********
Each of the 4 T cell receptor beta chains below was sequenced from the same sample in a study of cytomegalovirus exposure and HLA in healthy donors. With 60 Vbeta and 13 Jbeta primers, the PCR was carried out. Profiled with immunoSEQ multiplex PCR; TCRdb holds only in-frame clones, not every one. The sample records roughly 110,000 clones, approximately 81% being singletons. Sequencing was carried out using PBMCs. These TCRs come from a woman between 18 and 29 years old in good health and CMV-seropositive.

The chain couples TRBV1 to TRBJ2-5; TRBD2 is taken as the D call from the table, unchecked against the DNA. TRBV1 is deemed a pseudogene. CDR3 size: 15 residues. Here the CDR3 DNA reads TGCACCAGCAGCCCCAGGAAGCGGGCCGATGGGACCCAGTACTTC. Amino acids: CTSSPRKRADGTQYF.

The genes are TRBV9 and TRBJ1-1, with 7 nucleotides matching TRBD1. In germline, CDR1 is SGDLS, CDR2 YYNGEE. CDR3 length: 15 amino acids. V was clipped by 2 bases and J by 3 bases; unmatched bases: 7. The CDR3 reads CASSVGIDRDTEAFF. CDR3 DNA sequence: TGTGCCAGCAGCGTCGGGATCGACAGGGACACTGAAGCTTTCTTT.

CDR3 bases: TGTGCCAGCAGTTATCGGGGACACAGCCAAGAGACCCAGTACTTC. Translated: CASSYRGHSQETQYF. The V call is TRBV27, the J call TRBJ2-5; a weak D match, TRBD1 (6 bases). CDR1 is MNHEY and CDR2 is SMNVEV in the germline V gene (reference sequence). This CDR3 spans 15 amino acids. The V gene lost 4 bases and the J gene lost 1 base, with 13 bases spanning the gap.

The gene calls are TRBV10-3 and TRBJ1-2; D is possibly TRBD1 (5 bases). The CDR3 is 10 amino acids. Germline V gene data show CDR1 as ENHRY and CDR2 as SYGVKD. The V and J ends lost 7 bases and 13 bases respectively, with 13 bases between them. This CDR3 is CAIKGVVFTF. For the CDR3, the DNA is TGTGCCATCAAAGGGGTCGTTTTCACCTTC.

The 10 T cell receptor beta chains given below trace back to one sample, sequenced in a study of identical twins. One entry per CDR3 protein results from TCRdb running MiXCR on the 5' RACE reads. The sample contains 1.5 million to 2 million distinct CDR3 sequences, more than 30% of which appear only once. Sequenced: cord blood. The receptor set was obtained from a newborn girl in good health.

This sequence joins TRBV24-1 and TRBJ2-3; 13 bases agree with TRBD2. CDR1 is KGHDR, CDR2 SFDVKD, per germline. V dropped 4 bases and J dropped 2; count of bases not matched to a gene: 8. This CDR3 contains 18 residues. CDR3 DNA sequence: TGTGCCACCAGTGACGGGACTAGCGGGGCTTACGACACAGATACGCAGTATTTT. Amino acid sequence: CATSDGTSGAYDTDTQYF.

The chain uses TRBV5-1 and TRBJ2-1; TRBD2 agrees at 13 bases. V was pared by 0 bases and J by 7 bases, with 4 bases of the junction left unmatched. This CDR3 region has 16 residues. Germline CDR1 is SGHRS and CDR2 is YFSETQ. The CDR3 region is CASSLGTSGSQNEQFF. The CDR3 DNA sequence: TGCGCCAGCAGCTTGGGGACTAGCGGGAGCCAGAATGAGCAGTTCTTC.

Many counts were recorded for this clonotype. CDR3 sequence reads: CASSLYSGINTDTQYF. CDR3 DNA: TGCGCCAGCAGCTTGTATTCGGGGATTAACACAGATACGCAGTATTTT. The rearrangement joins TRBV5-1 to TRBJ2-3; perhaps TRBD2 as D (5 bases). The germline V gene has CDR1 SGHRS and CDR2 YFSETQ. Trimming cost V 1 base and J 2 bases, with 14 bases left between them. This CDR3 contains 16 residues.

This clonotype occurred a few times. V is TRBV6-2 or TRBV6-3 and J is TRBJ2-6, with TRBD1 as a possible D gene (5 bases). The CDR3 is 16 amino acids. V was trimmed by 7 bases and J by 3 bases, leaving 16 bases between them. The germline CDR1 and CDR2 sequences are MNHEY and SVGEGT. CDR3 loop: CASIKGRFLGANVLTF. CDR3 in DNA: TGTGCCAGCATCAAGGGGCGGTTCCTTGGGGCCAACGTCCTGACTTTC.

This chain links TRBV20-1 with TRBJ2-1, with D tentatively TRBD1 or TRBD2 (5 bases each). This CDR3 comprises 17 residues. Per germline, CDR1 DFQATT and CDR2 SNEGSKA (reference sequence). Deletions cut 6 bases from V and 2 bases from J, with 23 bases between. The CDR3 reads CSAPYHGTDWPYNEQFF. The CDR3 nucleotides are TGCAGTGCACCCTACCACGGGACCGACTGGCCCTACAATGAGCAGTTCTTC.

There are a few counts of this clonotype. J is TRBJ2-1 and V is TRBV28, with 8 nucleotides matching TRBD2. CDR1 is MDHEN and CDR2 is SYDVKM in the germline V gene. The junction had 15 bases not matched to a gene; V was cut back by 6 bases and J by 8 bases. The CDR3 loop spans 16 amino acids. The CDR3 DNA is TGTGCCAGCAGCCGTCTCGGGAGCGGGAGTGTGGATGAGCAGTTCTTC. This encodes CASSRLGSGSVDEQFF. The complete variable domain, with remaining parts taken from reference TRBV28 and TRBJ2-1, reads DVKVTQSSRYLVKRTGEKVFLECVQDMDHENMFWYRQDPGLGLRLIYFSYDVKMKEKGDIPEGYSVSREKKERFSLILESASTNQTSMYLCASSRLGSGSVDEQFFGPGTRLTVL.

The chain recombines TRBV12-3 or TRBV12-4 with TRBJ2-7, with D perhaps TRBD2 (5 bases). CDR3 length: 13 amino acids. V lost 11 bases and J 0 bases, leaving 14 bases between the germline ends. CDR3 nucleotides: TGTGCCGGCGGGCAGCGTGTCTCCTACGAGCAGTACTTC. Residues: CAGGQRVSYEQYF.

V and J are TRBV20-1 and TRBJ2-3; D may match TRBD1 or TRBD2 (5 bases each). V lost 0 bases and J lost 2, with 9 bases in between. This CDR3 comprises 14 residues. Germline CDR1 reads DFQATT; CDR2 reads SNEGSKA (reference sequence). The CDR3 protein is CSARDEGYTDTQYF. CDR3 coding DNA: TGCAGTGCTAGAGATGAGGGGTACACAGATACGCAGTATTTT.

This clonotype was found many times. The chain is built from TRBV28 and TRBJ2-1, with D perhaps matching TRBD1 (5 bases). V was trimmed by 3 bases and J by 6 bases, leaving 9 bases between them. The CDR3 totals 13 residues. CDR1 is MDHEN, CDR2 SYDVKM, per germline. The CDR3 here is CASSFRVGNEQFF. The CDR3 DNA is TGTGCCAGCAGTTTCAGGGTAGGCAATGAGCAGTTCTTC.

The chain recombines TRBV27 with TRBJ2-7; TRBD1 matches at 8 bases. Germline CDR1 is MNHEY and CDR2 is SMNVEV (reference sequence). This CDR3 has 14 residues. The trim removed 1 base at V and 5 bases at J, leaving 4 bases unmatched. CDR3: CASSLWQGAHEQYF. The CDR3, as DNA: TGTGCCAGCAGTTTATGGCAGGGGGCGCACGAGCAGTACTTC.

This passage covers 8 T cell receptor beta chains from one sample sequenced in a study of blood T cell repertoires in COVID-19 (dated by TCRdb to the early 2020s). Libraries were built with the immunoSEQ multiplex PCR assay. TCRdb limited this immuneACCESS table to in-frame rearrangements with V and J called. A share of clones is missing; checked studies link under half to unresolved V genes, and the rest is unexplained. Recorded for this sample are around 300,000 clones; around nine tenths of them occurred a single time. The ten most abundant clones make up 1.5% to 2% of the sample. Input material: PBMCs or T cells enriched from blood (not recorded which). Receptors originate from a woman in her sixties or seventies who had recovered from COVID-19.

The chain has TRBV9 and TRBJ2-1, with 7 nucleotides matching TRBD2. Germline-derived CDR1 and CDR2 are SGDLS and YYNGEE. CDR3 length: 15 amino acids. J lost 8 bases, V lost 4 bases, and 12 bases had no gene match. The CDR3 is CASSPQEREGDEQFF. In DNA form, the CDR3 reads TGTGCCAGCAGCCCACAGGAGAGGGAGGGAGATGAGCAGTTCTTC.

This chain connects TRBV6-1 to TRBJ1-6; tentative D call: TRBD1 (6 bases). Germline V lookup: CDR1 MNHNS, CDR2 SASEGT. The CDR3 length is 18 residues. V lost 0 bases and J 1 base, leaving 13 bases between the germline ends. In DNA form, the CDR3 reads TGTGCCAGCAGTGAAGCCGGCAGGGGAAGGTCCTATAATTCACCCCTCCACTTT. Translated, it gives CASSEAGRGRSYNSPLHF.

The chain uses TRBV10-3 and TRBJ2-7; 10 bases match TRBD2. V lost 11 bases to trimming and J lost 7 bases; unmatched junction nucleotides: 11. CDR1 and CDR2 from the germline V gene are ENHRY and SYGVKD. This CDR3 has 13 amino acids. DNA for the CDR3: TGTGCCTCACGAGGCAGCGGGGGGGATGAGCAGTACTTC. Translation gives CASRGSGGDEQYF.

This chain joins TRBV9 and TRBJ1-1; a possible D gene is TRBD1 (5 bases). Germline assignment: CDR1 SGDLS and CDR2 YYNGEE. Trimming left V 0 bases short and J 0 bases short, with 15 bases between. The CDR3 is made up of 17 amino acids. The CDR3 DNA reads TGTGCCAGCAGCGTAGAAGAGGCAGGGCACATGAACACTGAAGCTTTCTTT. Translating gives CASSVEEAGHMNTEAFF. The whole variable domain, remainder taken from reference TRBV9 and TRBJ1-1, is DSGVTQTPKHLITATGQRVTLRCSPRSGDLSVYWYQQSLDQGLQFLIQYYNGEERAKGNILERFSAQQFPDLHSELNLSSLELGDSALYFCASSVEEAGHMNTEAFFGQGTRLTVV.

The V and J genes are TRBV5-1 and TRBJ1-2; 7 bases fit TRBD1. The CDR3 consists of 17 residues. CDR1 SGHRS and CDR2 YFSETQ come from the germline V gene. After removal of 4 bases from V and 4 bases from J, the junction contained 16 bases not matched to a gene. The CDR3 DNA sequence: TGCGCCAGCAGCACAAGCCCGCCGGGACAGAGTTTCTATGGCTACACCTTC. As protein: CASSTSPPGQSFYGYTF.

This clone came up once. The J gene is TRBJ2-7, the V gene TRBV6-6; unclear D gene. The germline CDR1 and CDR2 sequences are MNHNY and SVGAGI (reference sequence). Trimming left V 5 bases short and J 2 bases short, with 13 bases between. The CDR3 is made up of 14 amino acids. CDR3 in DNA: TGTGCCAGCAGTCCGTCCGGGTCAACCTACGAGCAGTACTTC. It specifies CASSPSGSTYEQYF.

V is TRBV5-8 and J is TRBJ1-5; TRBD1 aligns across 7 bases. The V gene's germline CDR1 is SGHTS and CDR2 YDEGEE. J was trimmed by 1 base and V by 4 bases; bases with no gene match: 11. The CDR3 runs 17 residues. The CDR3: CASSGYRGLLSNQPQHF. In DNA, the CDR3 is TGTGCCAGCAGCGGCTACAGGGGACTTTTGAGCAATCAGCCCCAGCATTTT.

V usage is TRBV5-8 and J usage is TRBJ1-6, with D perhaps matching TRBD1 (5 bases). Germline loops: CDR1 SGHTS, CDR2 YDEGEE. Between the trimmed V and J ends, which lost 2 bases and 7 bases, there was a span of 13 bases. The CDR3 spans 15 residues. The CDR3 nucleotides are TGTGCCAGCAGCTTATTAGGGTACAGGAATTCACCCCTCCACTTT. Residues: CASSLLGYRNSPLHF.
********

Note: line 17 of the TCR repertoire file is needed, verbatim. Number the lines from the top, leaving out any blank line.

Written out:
This passage covers 8 T cell receptor beta chains from one sample sequenced in a study of blood T cell repertoires in COVID-19 (dated by TCRdb to the early 2020s). Libraries were built with the immunoSEQ multiplex PCR assay. TCRdb limited this immuneACCESS table to in-frame rearrangements with V and J called. A share of clones is missing; checked studies link under half to unresolved V genes, and the rest is unexplained. Recorded for this sample are around 300,000 clones; around nine tenths of them occurred a single time. The ten most abundant clones make up 1.5% to 2% of the sample. Input material: PBMCs or T cells enriched from blood (not recorded which). Receptors originate from a woman in her sixties or seventies who had recovered from COVID-19.